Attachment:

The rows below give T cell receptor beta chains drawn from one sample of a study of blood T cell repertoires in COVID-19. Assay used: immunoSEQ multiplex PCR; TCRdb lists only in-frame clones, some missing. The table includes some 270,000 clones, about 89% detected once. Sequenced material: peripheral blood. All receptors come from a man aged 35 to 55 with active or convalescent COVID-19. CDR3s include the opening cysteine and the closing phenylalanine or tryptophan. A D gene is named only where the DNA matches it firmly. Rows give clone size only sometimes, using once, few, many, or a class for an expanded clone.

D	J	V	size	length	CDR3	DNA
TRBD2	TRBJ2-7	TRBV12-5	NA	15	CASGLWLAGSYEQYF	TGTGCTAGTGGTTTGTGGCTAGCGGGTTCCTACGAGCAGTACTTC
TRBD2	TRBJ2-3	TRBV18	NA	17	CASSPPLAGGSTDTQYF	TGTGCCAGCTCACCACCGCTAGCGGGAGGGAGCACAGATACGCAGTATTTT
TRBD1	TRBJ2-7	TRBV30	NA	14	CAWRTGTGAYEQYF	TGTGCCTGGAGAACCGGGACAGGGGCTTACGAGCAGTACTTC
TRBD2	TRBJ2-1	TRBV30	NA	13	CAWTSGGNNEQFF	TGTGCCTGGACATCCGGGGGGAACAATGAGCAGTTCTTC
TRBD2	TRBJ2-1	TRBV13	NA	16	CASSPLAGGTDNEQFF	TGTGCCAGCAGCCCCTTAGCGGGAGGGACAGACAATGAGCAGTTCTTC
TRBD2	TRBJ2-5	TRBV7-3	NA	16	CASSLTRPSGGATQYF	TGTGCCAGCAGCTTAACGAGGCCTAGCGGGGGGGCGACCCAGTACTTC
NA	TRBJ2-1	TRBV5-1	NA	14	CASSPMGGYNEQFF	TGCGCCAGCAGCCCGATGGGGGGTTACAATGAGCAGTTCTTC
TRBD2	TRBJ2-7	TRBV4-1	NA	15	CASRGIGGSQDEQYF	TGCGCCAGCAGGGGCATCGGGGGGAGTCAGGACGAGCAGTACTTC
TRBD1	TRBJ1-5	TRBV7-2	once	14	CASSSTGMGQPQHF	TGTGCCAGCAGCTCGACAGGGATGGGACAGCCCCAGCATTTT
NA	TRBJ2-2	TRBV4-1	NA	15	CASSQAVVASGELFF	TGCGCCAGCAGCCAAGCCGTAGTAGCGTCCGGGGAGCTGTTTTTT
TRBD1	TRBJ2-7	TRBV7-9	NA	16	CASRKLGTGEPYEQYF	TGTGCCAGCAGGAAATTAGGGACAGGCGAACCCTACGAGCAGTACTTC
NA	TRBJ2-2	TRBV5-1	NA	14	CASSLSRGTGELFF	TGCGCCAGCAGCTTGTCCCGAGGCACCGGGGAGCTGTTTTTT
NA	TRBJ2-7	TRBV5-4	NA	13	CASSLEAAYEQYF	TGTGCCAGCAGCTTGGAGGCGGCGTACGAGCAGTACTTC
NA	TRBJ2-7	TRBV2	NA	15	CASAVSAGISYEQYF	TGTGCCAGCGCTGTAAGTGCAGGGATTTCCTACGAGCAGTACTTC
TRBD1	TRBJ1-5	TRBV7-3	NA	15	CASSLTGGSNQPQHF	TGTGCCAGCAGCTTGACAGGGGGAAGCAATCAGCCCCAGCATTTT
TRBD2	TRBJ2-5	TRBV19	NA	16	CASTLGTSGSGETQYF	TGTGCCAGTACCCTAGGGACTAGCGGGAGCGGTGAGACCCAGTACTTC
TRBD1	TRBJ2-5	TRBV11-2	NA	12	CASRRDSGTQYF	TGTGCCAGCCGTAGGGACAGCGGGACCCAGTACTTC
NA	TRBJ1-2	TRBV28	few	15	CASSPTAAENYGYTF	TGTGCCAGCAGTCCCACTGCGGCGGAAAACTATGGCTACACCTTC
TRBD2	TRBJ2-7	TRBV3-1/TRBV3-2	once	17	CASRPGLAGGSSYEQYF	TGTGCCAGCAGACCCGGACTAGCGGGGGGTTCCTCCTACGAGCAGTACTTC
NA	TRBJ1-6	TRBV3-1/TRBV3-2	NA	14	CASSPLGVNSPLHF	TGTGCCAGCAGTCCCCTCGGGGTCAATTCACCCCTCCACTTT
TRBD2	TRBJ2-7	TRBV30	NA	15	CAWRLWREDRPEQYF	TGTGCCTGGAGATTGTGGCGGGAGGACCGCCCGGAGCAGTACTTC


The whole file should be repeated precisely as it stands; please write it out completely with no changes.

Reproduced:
The rows below give T cell receptor beta chains drawn from one sample of a study of blood T cell repertoires in COVID-19. Assay used: immunoSEQ multiplex PCR; TCRdb lists only in-frame clones, some missing. The table includes some 270,000 clones, about 89% detected once. Sequenced material: peripheral blood. All receptors come from a man aged 35 to 55 with active or convalescent COVID-19. CDR3s include the opening cysteine and the closing phenylalanine or tryptophan. A D gene is named only where the DNA matches it firmly. Rows give clone size only sometimes, using once, few, many, or a class for an expanded clone.

D	J	V	size	length	CDR3	DNA
TRBD2	TRBJ2-7	TRBV12-5	NA	15	CASGLWLAGSYEQYF	TGTGCTAGTGGTTTGTGGCTAGCGGGTTCCTACGAGCAGTACTTC
TRBD2	TRBJ2-3	TRBV18	NA	17	CASSPPLAGGSTDTQYF	TGTGCCAGCTCACCACCGCTAGCGGGAGGGAGCACAGATACGCAGTATTTT
TRBD1	TRBJ2-7	TRBV30	NA	14	CAWRTGTGAYEQYF	TGTGCCTGGAGAACCGGGACAGGGGCTTACGAGCAGTACTTC
TRBD2	TRBJ2-1	TRBV30	NA	13	CAWTSGGNNEQFF	TGTGCCTGGACATCCGGGGGGAACAATGAGCAGTTCTTC
TRBD2	TRBJ2-1	TRBV13	NA	16	CASSPLAGGTDNEQFF	TGTGCCAGCAGCCCCTTAGCGGGAGGGACAGACAATGAGCAGTTCTTC
TRBD2	TRBJ2-5	TRBV7-3	NA	16	CASSLTRPSGGATQYF	TGTGCCAGCAGCTTAACGAGGCCTAGCGGGGGGGCGACCCAGTACTTC
NA	TRBJ2-1	TRBV5-1	NA	14	CASSPMGGYNEQFF	TGCGCCAGCAGCCCGATGGGGGGTTACAATGAGCAGTTCTTC
TRBD2	TRBJ2-7	TRBV4-1	NA	15	CASRGIGGSQDEQYF	TGCGCCAGCAGGGGCATCGGGGGGAGTCAGGACGAGCAGTACTTC
TRBD1	TRBJ1-5	TRBV7-2	once	14	CASSSTGMGQPQHF	TGTGCCAGCAGCTCGACAGGGATGGGACAGCCCCAGCATTTT
NA	TRBJ2-2	TRBV4-1	NA	15	CASSQAVVASGELFF	TGCGCCAGCAGCCAAGCCGTAGTAGCGTCCGGGGAGCTGTTTTTT
TRBD1	TRBJ2-7	TRBV7-9	NA	16	CASRKLGTGEPYEQYF	TGTGCCAGCAGGAAATTAGGGACAGGCGAACCCTACGAGCAGTACTTC
NA	TRBJ2-2	TRBV5-1	NA	14	CASSLSRGTGELFF	TGCGCCAGCAGCTTGTCCCGAGGCACCGGGGAGCTGTTTTTT
NA	TRBJ2-7	TRBV5-4	NA	13	CASSLEAAYEQYF	TGTGCCAGCAGCTTGGAGGCGGCGTACGAGCAGTACTTC
NA	TRBJ2-7	TRBV2	NA	15	CASAVSAGISYEQYF	TGTGCCAGCGCTGTAAGTGCAGGGATTTCCTACGAGCAGTACTTC
TRBD1	TRBJ1-5	TRBV7-3	NA	15	CASSLTGGSNQPQHF	TGTGCCAGCAGCTTGACAGGGGGAAGCAATCAGCCCCAGCATTTT
TRBD2	TRBJ2-5	TRBV19	NA	16	CASTLGTSGSGETQYF	TGTGCCAGTACCCTAGGGACTAGCGGGAGCGGTGAGACCCAGTACTTC
TRBD1	TRBJ2-5	TRBV11-2	NA	12	CASRRDSGTQYF	TGTGCCAGCCGTAGGGACAGCGGGACCCAGTACTTC
NA	TRBJ1-2	TRBV28	few	15	CASSPTAAENYGYTF	TGTGCCAGCAGTCCCACTGCGGCGGAAAACTATGGCTACACCTTC
TRBD2	TRBJ2-7	TRBV3-1/TRBV3-2	once	17	CASRPGLAGGSSYEQYF	TGTGCCAGCAGACCCGGACTAGCGGGGGGTTCCTCCTACGAGCAGTACTTC
NA	TRBJ1-6	TRBV3-1/TRBV3-2	NA	14	CASSPLGVNSPLHF	TGTGCCAGCAGTCCCCTCGGGGTCAATTCACCCCTCCACTTT
TRBD2	TRBJ2-7	TRBV30	NA	15	CAWRLWREDRPEQYF	TGTGCCTGGAGATTGTGGCGGGAGGACCGCCCGGAGCAGTACTTC